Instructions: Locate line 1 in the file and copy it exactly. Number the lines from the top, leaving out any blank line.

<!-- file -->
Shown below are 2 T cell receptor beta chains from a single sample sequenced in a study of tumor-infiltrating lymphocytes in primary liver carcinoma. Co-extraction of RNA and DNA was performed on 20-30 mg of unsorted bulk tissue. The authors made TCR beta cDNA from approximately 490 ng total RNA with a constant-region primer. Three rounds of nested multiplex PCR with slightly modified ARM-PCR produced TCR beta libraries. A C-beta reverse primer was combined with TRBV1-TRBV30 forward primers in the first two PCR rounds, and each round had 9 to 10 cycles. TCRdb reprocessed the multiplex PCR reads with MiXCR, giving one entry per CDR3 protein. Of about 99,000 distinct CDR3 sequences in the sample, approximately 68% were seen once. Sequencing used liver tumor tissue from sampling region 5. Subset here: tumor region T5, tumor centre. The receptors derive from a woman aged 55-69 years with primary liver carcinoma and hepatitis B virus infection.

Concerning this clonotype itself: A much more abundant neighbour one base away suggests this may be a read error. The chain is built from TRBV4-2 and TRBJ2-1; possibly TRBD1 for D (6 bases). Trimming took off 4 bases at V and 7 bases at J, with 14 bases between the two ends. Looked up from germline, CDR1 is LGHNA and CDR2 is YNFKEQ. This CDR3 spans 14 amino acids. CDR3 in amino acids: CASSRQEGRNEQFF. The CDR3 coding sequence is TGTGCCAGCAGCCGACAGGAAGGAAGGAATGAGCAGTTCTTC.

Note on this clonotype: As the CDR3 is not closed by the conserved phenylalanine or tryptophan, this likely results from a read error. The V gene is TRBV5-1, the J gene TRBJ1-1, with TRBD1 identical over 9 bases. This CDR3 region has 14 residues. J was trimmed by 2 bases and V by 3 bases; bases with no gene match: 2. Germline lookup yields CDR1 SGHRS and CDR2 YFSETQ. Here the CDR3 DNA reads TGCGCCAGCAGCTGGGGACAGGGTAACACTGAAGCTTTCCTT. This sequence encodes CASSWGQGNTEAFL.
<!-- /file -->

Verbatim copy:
Shown below are 2 T cell receptor beta chains from a single sample sequenced in a study of tumor-infiltrating lymphocytes in primary liver carcinoma. Co-extraction of RNA and DNA was performed on 20-30 mg of unsorted bulk tissue. The authors made TCR beta cDNA from approximately 490 ng total RNA with a constant-region primer. Three rounds of nested multiplex PCR with slightly modified ARM-PCR produced TCR beta libraries. A C-beta reverse primer was combined with TRBV1-TRBV30 forward primers in the first two PCR rounds, and each round had 9 to 10 cycles. TCRdb reprocessed the multiplex PCR reads with MiXCR, giving one entry per CDR3 protein. Of about 99,000 distinct CDR3 sequences in the sample, approximately 68% were seen once. Sequencing used liver tumor tissue from sampling region 5. Subset here: tumor region T5, tumor centre. The receptors derive from a woman aged 55-69 years with primary liver carcinoma and hepatitis B virus infection.